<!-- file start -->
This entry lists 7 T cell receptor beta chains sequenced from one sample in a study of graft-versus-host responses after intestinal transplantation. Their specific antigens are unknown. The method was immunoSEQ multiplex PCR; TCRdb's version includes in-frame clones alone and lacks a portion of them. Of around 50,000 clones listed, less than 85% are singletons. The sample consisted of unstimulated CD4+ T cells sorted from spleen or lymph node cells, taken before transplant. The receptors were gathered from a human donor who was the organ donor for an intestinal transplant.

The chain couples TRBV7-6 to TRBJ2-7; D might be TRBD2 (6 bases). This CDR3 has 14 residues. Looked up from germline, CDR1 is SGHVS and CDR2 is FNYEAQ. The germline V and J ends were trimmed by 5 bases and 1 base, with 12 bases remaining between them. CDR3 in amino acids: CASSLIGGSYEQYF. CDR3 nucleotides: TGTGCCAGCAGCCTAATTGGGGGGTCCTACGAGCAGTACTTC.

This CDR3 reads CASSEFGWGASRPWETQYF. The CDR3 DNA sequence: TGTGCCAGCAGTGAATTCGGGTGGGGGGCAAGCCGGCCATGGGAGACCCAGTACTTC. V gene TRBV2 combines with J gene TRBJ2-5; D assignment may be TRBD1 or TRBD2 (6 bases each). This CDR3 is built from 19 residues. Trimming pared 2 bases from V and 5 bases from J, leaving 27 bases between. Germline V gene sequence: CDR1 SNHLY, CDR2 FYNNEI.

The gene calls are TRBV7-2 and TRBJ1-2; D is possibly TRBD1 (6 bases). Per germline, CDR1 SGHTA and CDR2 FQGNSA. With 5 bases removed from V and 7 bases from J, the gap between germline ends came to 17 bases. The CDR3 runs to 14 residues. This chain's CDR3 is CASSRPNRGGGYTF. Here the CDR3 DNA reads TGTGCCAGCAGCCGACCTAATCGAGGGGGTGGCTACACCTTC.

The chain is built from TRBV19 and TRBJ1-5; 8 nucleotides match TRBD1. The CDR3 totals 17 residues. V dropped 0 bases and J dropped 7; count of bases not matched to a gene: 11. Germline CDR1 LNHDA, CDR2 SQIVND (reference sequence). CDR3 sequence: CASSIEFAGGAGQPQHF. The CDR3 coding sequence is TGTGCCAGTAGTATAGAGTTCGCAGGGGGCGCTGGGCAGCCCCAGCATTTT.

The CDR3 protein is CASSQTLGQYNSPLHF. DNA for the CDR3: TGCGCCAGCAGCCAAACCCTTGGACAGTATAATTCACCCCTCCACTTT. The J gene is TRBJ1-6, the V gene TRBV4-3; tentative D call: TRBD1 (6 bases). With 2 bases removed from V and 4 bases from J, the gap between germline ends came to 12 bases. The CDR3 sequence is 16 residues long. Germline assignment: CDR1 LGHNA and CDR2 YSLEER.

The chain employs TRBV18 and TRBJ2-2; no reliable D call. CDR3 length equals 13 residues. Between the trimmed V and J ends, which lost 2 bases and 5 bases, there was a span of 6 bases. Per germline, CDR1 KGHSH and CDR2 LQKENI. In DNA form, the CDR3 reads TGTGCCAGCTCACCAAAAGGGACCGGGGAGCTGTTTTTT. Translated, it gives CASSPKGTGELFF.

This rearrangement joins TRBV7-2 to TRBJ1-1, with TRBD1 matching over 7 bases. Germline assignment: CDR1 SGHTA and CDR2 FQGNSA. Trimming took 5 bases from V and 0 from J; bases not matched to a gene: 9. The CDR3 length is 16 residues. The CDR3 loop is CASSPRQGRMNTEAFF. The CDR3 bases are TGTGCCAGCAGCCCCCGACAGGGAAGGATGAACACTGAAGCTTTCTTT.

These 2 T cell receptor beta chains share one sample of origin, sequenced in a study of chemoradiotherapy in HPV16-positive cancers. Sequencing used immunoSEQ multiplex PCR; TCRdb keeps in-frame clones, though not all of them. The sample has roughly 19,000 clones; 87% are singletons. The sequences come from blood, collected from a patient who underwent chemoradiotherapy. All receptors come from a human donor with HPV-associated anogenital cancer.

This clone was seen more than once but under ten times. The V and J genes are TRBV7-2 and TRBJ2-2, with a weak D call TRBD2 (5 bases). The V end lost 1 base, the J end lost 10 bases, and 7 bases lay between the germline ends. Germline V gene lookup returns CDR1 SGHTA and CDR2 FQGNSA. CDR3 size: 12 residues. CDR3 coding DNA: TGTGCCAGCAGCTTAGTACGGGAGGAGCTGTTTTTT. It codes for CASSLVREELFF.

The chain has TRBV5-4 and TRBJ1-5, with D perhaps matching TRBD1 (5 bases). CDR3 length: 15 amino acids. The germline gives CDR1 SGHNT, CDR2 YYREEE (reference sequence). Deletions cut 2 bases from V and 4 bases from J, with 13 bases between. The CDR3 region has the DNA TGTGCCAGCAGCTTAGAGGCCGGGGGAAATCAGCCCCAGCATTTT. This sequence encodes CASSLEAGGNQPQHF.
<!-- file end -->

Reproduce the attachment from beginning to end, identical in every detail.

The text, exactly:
This entry lists 7 T cell receptor beta chains sequenced from one sample in a study of graft-versus-host responses after intestinal transplantation. Their specific antigens are unknown. The method was immunoSEQ multiplex PCR; TCRdb's version includes in-frame clones alone and lacks a portion of them. Of around 50,000 clones listed, less than 85% are singletons. The sample consisted of unstimulated CD4+ T cells sorted from spleen or lymph node cells, taken before transplant. The receptors were gathered from a human donor who was the organ donor for an intestinal transplant.

The chain couples TRBV7-6 to TRBJ2-7; D might be TRBD2 (6 bases). This CDR3 has 14 residues. Looked up from germline, CDR1 is SGHVS and CDR2 is FNYEAQ. The germline V and J ends were trimmed by 5 bases and 1 base, with 12 bases remaining between them. CDR3 in amino acids: CASSLIGGSYEQYF. CDR3 nucleotides: TGTGCCAGCAGCCTAATTGGGGGGTCCTACGAGCAGTACTTC.

This CDR3 reads CASSEFGWGASRPWETQYF. The CDR3 DNA sequence: TGTGCCAGCAGTGAATTCGGGTGGGGGGCAAGCCGGCCATGGGAGACCCAGTACTTC. V gene TRBV2 combines with J gene TRBJ2-5; D assignment may be TRBD1 or TRBD2 (6 bases each). This CDR3 is built from 19 residues. Trimming pared 2 bases from V and 5 bases from J, leaving 27 bases between. Germline V gene sequence: CDR1 SNHLY, CDR2 FYNNEI.

The gene calls are TRBV7-2 and TRBJ1-2; D is possibly TRBD1 (6 bases). Per germline, CDR1 SGHTA and CDR2 FQGNSA. With 5 bases removed from V and 7 bases from J, the gap between germline ends came to 17 bases. The CDR3 runs to 14 residues. This chain's CDR3 is CASSRPNRGGGYTF. Here the CDR3 DNA reads TGTGCCAGCAGCCGACCTAATCGAGGGGGTGGCTACACCTTC.

The chain is built from TRBV19 and TRBJ1-5; 8 nucleotides match TRBD1. The CDR3 totals 17 residues. V dropped 0 bases and J dropped 7; count of bases not matched to a gene: 11. Germline CDR1 LNHDA, CDR2 SQIVND (reference sequence). CDR3 sequence: CASSIEFAGGAGQPQHF. The CDR3 coding sequence is TGTGCCAGTAGTATAGAGTTCGCAGGGGGCGCTGGGCAGCCCCAGCATTTT.

The CDR3 protein is CASSQTLGQYNSPLHF. DNA for the CDR3: TGCGCCAGCAGCCAAACCCTTGGACAGTATAATTCACCCCTCCACTTT. The J gene is TRBJ1-6, the V gene TRBV4-3; tentative D call: TRBD1 (6 bases). With 2 bases removed from V and 4 bases from J, the gap between germline ends came to 12 bases. The CDR3 sequence is 16 residues long. Germline assignment: CDR1 LGHNA and CDR2 YSLEER.

The chain employs TRBV18 and TRBJ2-2; no reliable D call. CDR3 length equals 13 residues. Between the trimmed V and J ends, which lost 2 bases and 5 bases, there was a span of 6 bases. Per germline, CDR1 KGHSH and CDR2 LQKENI. In DNA form, the CDR3 reads TGTGCCAGCTCACCAAAAGGGACCGGGGAGCTGTTTTTT. Translated, it gives CASSPKGTGELFF.

This rearrangement joins TRBV7-2 to TRBJ1-1, with TRBD1 matching over 7 bases. Germline assignment: CDR1 SGHTA and CDR2 FQGNSA. Trimming took 5 bases from V and 0 from J; bases not matched to a gene: 9. The CDR3 length is 16 residues. The CDR3 loop is CASSPRQGRMNTEAFF. The CDR3 bases are TGTGCCAGCAGCCCCCGACAGGGAAGGATGAACACTGAAGCTTTCTTT.

These 2 T cell receptor beta chains share one sample of origin, sequenced in a study of chemoradiotherapy in HPV16-positive cancers. Sequencing used immunoSEQ multiplex PCR; TCRdb keeps in-frame clones, though not all of them. The sample has roughly 19,000 clones; 87% are singletons. The sequences come from blood, collected from a patient who underwent chemoradiotherapy. All receptors come from a human donor with HPV-associated anogenital cancer.

This clone was seen more than once but under ten times. The V and J genes are TRBV7-2 and TRBJ2-2, with a weak D call TRBD2 (5 bases). The V end lost 1 base, the J end lost 10 bases, and 7 bases lay between the germline ends. Germline V gene lookup returns CDR1 SGHTA and CDR2 FQGNSA. CDR3 size: 12 residues. CDR3 coding DNA: TGTGCCAGCAGCTTAGTACGGGAGGAGCTGTTTTTT. It codes for CASSLVREELFF.

The chain has TRBV5-4 and TRBJ1-5, with D perhaps matching TRBD1 (5 bases). CDR3 length: 15 amino acids. The germline gives CDR1 SGHNT, CDR2 YYREEE (reference sequence). Deletions cut 2 bases from V and 4 bases from J, with 13 bases between. The CDR3 region has the DNA TGTGCCAGCAGCTTAGAGGCCGGGGGAAATCAGCCCCAGCATTTT. This sequence encodes CASSLEAGGNQPQHF.